Here’s an excerpt from our May, 2013, client newsletter. As a top San Francisco CPA Firm, we strive to keep our clients up-to-date about all sorts of tax and financial issues. There are some fantastic tax credits available for hiring and/or retaining workers of specific types. With the high labor costs in San Francisco, these tax credits can really help the bottom line of a Bay Area business!
Among the business related provisions of the American Taxpayer Relief Act of 2013, the work opportunity tax credit (WOTC) was extended retroactively, for 2012, and also through 2013. Under the WOTC, employers can receive federal tax credits for hiring and retaining workers from specific groups of individuals that have been designated as facing significant barriers to employment.
Taking credit If your company hires a worker covered by the WOTC, the tax credit you can claim will depend on the target group of the individual, the amount you pay him or her for the first year of employment, and the number of hours that individual worked. Here are the basic rules. If an employee works:
- at least 120 hours, you can claim a tax credit of 25% of the individual’s first year wages.
- at least 400 hours, you can claim a tax credit of 40% of the individual’s first year wages.
Generally, the maximum tax credit is $2,400. That ceiling applies if you hire food stamp recipients, certain residents of a federally designated Enterprise Community, Renewal Community, Rural Renewal County or Empowerment Zone, individuals in certain vocational rehab programs, ex-felons, or recipients of Supplemental Security Income benefits. If you hire a qualified summer youth employee (i.e., a 16 or 17 -year-old who lives in an Empowerment Zone, an Enterprise Community, or a Renewal Community) to work for your company between May 1 and September 15, the maximum tax credit is $1,200. As explained in the following paragraphs, two other categories of employees have higher maximum WOTC credits. Hiring veterans You may be able to claim the WOTC if your company hires a veteran who served on active duty (not including training) in the U.S. Armed Forces for more than 180 days or has been discharged or released from active duty because of a service related disability. That person must not have been on active duty (not including training) for more than 90 days within the 60-day period before being hired.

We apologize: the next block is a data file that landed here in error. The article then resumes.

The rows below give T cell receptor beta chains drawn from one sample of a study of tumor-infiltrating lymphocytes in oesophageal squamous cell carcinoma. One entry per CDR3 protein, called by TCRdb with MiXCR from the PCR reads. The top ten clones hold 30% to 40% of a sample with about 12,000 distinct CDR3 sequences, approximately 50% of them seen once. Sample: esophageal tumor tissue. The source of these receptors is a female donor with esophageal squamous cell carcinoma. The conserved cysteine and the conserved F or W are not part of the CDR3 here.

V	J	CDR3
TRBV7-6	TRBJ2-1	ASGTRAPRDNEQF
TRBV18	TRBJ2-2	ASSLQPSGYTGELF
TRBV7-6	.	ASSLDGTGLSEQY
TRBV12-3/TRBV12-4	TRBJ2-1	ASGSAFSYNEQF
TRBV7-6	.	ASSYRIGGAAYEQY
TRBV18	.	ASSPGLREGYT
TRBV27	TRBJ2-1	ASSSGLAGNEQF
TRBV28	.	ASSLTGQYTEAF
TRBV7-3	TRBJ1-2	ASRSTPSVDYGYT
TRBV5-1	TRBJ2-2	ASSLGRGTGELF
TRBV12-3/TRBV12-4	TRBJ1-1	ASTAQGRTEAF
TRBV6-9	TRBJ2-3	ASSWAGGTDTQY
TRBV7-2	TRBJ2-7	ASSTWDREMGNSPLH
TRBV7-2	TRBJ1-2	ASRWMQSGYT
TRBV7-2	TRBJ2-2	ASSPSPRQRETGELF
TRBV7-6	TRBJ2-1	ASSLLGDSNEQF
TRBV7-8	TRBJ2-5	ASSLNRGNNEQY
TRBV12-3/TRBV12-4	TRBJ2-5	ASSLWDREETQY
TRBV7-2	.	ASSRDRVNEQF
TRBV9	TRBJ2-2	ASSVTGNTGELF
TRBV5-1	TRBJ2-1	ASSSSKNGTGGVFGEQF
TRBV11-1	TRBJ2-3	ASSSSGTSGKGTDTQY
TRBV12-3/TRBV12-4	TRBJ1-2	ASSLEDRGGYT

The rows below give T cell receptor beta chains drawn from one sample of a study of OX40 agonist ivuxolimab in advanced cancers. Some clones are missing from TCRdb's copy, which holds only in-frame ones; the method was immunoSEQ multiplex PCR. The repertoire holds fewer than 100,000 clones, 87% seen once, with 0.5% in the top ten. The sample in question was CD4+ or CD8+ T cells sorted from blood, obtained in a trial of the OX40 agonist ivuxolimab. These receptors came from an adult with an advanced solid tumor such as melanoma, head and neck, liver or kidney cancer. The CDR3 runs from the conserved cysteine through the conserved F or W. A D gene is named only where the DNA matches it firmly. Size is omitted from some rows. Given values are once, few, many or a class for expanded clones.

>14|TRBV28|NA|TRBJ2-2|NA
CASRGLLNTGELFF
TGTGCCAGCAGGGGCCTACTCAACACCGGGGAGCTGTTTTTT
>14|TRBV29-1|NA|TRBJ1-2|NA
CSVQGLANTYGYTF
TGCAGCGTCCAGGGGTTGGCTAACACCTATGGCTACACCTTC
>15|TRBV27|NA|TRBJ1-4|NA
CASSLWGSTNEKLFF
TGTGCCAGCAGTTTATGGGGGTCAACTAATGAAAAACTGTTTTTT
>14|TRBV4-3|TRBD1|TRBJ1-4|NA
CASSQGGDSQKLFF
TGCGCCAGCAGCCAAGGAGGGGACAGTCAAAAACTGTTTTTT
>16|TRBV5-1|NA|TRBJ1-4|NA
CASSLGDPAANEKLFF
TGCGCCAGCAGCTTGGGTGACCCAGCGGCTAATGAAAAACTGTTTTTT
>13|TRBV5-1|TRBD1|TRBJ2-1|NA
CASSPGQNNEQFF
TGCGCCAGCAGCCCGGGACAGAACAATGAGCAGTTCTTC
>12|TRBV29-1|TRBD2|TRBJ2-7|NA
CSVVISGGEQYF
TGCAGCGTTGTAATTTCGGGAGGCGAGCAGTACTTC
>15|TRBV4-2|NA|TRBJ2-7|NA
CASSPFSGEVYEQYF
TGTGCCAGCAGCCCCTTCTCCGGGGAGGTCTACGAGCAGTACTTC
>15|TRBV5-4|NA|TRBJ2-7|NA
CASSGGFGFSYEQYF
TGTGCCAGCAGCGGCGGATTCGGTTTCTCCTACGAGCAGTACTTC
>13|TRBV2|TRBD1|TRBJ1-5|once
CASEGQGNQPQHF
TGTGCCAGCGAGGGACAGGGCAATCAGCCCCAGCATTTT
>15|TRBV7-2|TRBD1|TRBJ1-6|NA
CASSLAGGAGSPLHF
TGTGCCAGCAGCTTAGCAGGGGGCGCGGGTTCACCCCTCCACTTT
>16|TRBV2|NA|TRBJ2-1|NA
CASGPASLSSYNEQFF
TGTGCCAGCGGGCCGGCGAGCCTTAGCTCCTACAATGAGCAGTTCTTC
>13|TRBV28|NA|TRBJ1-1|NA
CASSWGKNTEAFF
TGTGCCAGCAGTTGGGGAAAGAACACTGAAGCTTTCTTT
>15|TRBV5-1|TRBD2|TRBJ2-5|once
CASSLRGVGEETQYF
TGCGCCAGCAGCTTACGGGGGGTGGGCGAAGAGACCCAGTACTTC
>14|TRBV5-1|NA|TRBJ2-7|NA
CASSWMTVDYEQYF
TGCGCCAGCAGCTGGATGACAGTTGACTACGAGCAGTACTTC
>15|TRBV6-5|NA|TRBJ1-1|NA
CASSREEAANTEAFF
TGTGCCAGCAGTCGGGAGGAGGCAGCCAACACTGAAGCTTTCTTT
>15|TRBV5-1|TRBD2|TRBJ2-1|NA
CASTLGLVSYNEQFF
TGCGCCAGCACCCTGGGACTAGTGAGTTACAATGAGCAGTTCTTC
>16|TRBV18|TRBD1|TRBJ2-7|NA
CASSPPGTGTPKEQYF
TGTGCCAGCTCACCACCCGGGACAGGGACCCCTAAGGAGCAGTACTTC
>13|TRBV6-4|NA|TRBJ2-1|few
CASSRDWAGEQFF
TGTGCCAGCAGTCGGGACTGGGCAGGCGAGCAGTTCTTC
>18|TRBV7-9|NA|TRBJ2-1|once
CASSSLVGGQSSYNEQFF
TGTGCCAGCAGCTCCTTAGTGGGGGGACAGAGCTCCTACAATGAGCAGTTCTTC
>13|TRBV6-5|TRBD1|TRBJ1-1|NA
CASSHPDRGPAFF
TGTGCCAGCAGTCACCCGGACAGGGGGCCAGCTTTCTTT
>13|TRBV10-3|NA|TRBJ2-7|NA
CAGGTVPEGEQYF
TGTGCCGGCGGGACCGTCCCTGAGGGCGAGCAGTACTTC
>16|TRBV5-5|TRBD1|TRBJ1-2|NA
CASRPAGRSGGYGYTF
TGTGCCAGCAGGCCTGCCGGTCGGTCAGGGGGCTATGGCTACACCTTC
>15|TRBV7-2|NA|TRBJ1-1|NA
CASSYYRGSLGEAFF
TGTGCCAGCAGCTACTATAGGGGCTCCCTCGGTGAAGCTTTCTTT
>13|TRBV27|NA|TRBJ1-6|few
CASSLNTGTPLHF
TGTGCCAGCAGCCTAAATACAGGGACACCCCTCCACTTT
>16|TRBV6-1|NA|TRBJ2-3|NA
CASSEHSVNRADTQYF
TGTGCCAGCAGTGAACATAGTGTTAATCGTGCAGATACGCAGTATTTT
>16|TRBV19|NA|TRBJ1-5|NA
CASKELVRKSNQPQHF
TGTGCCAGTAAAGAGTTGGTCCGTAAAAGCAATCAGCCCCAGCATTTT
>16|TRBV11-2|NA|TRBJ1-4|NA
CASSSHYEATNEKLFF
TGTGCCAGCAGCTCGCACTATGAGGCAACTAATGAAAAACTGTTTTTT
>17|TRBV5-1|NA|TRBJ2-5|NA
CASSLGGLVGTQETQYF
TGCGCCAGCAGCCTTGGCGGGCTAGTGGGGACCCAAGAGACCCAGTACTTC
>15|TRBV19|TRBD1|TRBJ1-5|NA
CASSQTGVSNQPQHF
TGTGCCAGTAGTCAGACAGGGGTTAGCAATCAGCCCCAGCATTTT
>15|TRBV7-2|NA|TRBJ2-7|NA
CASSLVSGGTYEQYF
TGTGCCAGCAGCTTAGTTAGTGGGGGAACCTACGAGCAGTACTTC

Read more: May, 2013, client newsletter